Building Brand Trust in Consistency

Determining and creating your company brand is the single, greatest business decision that you will ever make. The brand can make or break your business, and a consistent brand can build unconditional trust between an audience and a product or service. But if done poorly, or changed along the way, the inconsistency can backfire and your company could ultimately pay the price.

 

In June of last year, General Motors sent probably one of the most important employee memos out to every member of its Detroit headquarters. This memo was no ordinary business statement; it was monumental in the eyes of all who follow brand marketing.

 

“When you look at the most recognized brands throughout the world, such as Coke or Apple for instance, one of the things they all focus on is the consistency of their branding,” the memo said. “Why is this consistency so important? The more consistent a brand becomes, the more prominent and recognizable it is with the consumer.”

 

The memo went on to say that the company was no longer going to use the term “Chevy” to describe their brand. Even though “Chevy” is “one of the world’s best-known, longest-lived product nicknames,” Sales and Marketing decided things needed to change.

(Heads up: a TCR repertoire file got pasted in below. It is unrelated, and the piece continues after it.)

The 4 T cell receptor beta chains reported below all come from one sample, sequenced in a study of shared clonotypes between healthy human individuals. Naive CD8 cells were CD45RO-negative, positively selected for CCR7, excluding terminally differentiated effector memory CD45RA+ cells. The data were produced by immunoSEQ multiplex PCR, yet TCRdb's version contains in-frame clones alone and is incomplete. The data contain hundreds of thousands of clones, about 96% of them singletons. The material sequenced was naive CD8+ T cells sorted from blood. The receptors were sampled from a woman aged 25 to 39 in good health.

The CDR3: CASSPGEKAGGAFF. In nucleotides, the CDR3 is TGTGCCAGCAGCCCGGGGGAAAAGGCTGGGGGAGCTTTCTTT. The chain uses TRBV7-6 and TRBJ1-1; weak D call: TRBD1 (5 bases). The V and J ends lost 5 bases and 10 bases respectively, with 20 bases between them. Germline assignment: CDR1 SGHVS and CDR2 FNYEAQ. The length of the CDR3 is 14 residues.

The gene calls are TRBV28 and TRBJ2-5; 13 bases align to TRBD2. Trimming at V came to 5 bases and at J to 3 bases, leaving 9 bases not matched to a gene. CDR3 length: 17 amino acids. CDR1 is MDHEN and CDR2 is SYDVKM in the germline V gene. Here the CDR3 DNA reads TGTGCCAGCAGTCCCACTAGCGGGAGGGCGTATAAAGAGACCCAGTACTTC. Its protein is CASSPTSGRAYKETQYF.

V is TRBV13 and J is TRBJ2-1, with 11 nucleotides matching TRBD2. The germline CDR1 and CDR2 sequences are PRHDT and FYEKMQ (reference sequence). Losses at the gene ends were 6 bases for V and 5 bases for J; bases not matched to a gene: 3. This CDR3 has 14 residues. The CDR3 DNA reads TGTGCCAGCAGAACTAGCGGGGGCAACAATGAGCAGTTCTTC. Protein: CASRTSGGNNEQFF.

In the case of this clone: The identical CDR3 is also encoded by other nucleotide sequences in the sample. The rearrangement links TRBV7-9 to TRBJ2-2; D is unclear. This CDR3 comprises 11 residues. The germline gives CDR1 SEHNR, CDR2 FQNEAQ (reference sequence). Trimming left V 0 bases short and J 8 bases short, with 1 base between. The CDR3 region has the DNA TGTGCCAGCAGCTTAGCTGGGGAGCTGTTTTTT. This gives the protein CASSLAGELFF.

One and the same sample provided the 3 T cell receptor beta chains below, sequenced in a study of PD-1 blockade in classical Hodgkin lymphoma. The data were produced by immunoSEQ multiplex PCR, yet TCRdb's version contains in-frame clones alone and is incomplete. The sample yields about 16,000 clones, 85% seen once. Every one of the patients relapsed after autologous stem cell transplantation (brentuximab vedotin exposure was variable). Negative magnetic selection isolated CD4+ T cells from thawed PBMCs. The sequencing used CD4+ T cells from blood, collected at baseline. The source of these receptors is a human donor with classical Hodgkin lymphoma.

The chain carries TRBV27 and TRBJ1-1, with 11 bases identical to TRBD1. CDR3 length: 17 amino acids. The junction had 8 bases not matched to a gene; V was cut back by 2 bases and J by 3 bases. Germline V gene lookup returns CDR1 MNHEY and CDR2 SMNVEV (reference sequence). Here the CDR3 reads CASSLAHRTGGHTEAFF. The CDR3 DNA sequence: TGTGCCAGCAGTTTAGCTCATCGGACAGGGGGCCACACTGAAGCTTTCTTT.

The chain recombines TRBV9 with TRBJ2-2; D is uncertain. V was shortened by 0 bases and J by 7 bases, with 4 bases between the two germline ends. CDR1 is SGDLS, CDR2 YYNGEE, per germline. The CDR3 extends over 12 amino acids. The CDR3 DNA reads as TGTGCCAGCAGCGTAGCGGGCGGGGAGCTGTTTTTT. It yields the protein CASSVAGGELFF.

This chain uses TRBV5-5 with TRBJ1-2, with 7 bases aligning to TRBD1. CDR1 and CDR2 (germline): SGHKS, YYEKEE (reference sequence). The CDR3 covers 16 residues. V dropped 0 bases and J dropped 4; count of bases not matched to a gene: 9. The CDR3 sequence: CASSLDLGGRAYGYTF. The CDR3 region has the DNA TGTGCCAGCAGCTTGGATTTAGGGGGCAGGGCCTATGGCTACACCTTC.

That decision might not have made a big splash with consumers, who in most cases probably didn’t even notice a change that really never happened anyways, but in the world of marketing everyone started to question their own brand quality.

 

One expert on branding said G.M.’s effort ran counter to a trend in which corporate names had become more casual, according to the New York Times. The consultant, Paul Worthington, head of strategy for Wolff Olins, a brand consulting company, noted that FedEx had replaced Federal Express, KFC had supplanted Kentucky Fried Chicken and “even RadioShack has evolved into the Shack.”

 

Of course, as with many other marketing ideas from big businesses, this brand name change did not pan out, as seen in “Chevy’s” new “Chevy Runs Deep” campaign that was recently launched over Super Bowl weekend. But Chevy’s debacle with their own brand is a reminder that brand quality and consistency can make or break a company.

 

Many times in branding your business, the people do the work for you, which is ultimately what happened with the Chevrolet brand. According to Hall of Famer Dick Guldstrand, who raced Chevy’s, “Once (Chevrolet) became an American icon, America took it away from G.M. They made it a Chevy. You’re doing a disservice to all the people by telling them not to call it a Chevy.”

 

Point well taken, Mr. Guldstrand. If the people create your company brand for themselves, and it’s one that sticks and works for the people, why change something that is not broken.

 

Mr. Worthington, a branding expert, said Chevrolet seemed unclear what the brand stood for. “So what it would appear they are trying to do, by centralizing to a single formal name, is to try to get some focus as to what that brand stands for, and get that out into the marketplace, which makes a lot of sense.”

 

Ultimately, he said, consumers “will call you whatever they want to call you.”